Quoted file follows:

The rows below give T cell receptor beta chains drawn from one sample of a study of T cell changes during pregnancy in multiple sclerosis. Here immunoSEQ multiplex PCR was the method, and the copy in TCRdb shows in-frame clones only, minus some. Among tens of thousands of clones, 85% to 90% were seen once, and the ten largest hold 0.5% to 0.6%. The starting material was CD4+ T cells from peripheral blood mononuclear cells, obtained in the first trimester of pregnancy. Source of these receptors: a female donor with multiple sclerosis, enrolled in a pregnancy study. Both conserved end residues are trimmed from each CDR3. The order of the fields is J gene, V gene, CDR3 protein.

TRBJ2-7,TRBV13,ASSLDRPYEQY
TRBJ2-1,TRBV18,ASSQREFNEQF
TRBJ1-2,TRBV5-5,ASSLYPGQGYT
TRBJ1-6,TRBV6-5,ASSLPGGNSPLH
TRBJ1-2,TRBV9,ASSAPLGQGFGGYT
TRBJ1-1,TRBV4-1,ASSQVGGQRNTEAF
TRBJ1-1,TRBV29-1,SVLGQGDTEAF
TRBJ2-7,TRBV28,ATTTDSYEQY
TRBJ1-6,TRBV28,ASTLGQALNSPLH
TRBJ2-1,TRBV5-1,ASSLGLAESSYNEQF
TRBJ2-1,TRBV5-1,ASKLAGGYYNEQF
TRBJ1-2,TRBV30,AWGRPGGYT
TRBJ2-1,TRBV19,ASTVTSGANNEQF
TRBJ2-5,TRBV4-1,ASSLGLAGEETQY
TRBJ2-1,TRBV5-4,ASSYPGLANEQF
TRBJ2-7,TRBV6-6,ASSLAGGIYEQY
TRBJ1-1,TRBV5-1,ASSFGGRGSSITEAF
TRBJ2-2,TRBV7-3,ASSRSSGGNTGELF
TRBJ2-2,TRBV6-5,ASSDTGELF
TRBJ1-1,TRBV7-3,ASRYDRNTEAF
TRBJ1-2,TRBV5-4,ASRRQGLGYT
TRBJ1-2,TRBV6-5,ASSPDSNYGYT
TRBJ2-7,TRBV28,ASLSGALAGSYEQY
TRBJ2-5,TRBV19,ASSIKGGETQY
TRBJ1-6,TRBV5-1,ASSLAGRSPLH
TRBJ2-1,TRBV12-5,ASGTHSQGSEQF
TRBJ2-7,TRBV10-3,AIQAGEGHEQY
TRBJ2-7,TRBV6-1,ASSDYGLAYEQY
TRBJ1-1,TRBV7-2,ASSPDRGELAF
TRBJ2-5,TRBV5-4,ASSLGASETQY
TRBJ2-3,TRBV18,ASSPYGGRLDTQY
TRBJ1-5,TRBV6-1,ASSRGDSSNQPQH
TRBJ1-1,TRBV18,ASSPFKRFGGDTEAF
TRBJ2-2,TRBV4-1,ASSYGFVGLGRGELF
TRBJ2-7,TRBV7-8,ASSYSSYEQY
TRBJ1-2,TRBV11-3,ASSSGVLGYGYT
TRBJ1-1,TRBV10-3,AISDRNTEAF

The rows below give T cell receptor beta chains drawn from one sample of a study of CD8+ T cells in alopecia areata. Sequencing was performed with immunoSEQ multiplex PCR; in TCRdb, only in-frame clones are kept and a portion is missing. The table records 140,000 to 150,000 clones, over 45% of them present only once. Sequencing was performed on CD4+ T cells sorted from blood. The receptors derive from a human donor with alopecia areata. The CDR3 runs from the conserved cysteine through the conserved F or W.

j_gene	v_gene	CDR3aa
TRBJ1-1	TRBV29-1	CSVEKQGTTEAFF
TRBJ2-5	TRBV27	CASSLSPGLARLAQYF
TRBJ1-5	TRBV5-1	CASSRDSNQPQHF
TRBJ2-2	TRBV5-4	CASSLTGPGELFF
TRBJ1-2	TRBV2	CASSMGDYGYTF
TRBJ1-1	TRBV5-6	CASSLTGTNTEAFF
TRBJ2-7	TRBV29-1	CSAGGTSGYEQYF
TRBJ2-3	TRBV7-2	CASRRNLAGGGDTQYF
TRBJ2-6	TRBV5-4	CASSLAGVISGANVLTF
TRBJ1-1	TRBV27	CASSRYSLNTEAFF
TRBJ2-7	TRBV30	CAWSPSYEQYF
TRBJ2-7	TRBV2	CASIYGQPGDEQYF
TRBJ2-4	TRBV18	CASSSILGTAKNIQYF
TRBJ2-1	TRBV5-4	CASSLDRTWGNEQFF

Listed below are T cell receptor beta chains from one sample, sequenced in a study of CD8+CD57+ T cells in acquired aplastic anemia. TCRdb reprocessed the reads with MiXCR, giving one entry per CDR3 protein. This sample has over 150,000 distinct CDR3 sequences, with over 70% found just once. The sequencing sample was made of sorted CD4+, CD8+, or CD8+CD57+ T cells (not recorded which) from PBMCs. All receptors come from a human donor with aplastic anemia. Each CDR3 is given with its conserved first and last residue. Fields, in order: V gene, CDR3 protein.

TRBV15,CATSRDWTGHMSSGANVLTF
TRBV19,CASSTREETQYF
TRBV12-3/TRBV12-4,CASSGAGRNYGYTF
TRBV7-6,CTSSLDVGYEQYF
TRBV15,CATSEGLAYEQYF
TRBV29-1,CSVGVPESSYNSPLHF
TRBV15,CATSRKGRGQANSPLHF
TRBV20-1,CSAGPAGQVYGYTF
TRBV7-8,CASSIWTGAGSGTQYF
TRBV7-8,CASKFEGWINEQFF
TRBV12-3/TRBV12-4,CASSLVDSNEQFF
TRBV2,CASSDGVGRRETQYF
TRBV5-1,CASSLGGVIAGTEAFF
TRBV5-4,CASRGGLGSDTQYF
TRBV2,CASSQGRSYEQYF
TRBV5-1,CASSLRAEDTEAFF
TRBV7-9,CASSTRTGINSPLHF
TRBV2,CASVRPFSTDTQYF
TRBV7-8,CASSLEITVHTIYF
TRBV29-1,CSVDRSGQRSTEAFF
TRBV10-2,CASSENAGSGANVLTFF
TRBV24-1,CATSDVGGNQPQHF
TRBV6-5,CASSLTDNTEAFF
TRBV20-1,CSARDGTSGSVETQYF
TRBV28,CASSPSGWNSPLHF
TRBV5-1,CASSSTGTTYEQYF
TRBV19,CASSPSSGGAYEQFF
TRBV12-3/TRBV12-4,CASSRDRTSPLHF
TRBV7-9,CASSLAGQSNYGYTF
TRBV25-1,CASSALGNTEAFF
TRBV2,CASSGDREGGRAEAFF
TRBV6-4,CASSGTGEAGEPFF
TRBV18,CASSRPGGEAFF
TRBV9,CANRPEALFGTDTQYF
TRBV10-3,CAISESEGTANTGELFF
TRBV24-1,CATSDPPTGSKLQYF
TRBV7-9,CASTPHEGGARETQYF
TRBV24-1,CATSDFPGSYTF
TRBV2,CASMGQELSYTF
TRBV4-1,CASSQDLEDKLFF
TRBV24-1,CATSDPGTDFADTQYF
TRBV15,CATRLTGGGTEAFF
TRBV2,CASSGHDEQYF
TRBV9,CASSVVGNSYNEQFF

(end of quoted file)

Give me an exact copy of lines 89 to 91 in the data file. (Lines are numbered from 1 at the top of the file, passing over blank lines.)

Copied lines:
TRBV9,CANRPEALFGTDTQYF
TRBV10-3,CAISESEGTANTGELFF
TRBV24-1,CATSDPPTGSKLQYF